Instagram, for fitness, is usually used as highlight reel of your accomplishments. The personal trainers, fitness models, physique competitors etc… don’t look shredded, lean, or whatever adjective you’d like to use 24/7. They have to get prepped up, via dieting, cutting water, getting their “pump” prior to the shoot and so on… to look as good as possible, just a like a bodybuilder.

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Take for instance Hugh Jackman as Wolverine, you think he just woke up and was “I look ripped, like let’s shoot”? Doubt it, he clearly prepared just like any physique competitor to look as ripped up and vascular as he does above. It’s not on an everyday look…

skip leg day

Now I love Wolverine so this isn’t a knock on him but have you noticed that there isn’t a shot of Wolverine’s legs in X-Men? My point is that while Hugh Jackman was shredded for the movie he isn’t perfect and they clearly choose specific angles to shoot from.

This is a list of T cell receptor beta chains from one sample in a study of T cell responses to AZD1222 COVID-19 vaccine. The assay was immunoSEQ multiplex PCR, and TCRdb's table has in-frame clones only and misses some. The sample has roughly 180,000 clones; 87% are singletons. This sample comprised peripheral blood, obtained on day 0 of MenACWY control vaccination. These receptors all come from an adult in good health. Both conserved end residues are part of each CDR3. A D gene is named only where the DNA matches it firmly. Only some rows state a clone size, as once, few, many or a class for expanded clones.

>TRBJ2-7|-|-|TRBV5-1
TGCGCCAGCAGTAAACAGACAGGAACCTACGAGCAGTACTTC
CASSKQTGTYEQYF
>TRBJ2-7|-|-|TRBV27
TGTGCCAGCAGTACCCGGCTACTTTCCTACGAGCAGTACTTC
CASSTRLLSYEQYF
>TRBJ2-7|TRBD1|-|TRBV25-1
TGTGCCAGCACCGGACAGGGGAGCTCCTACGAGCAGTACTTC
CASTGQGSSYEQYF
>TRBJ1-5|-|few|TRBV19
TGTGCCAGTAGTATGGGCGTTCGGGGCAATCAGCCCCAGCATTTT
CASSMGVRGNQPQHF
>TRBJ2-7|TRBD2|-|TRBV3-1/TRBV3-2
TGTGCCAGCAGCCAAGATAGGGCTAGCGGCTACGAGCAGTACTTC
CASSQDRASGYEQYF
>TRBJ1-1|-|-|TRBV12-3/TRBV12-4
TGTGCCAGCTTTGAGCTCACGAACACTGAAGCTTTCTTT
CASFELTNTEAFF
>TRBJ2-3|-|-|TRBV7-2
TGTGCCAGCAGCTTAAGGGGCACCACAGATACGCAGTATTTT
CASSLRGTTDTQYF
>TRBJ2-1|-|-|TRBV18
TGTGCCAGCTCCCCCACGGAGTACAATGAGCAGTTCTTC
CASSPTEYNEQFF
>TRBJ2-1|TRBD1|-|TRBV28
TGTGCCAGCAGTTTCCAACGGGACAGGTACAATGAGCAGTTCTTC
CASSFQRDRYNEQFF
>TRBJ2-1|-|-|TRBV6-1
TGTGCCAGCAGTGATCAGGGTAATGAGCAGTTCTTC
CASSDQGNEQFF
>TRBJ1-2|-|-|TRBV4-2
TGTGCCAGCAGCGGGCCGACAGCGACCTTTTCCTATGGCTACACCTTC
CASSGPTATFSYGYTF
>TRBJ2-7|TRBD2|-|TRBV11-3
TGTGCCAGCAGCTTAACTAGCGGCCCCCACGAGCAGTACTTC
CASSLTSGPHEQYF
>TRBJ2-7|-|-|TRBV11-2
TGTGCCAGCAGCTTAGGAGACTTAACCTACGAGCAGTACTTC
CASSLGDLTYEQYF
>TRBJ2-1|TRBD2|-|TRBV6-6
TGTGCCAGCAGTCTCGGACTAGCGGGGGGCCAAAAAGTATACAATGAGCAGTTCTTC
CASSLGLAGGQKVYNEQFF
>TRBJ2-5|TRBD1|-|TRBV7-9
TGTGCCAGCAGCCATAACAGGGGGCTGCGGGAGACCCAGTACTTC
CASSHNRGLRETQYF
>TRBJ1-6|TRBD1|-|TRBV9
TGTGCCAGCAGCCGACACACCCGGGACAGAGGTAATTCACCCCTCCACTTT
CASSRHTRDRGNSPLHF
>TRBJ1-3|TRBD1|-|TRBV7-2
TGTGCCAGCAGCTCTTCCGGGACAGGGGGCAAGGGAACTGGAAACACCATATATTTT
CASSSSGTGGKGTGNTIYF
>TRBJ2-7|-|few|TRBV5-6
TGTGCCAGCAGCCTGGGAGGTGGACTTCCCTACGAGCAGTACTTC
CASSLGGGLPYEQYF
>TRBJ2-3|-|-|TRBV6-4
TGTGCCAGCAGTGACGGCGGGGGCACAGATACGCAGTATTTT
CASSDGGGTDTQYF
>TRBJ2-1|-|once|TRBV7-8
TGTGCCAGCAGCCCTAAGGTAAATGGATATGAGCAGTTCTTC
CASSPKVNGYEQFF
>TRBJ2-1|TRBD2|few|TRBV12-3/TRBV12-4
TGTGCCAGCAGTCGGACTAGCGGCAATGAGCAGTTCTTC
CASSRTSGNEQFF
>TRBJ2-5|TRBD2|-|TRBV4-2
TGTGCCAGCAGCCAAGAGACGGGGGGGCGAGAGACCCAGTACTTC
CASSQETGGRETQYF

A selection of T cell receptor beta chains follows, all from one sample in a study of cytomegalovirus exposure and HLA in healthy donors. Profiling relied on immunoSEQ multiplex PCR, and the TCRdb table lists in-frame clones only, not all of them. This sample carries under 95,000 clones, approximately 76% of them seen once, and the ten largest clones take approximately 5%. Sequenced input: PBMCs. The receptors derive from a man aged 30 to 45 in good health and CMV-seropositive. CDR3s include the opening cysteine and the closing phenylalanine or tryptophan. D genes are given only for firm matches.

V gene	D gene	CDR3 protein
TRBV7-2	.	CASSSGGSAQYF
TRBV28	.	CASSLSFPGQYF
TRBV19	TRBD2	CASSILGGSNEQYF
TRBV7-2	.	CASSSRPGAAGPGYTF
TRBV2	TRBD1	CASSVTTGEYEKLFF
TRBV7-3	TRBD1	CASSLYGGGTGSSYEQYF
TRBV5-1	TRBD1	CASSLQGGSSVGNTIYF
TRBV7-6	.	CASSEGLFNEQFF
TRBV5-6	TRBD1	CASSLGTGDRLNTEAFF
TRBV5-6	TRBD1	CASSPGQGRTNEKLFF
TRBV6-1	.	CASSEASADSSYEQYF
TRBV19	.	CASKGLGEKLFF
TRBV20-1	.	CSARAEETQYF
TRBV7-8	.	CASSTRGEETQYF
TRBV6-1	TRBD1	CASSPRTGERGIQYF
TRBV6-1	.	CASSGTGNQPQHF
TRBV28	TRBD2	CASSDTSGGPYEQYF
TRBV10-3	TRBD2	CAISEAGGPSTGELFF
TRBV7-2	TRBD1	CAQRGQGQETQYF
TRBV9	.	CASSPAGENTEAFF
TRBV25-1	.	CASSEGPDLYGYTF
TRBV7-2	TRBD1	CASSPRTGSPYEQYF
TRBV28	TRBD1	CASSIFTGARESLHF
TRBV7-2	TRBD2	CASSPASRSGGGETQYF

The above pic is Hugh Jackman not prepped as “Wolverine”. While he’s still in good shape, he’s no where near what he was for “X-Men: Days of Future’s Past”. Just to give you a comparison of “Hugh Jackman” vs. “Wolverine”.

Highlight Reel

I LOVE this picture by a young physique competitor- Lacey (@FaithandFit) Here’s her comment:

“Left yesterday. Right today after abs and my full workout. I’m like the left 99% of the time. Don’t be fooled by somebody’s highlight reel. Abs come and go and I sometimes get sad but I’m like ya know what? Who really cares”

This pretty much sums up my post in a nutshell, while most personal trainers, fitness figures, and performance coaches are trying to make a positive impact, there are others trying to trick you into their BS. Don’t be fooled by the highlight reels! Unfortunately this is why I believe many people fall short, they start training and dieting with some great results but after a few months the results start to taper and then they get discouraged by these unrealistic expectations that have become the norm on social media sites.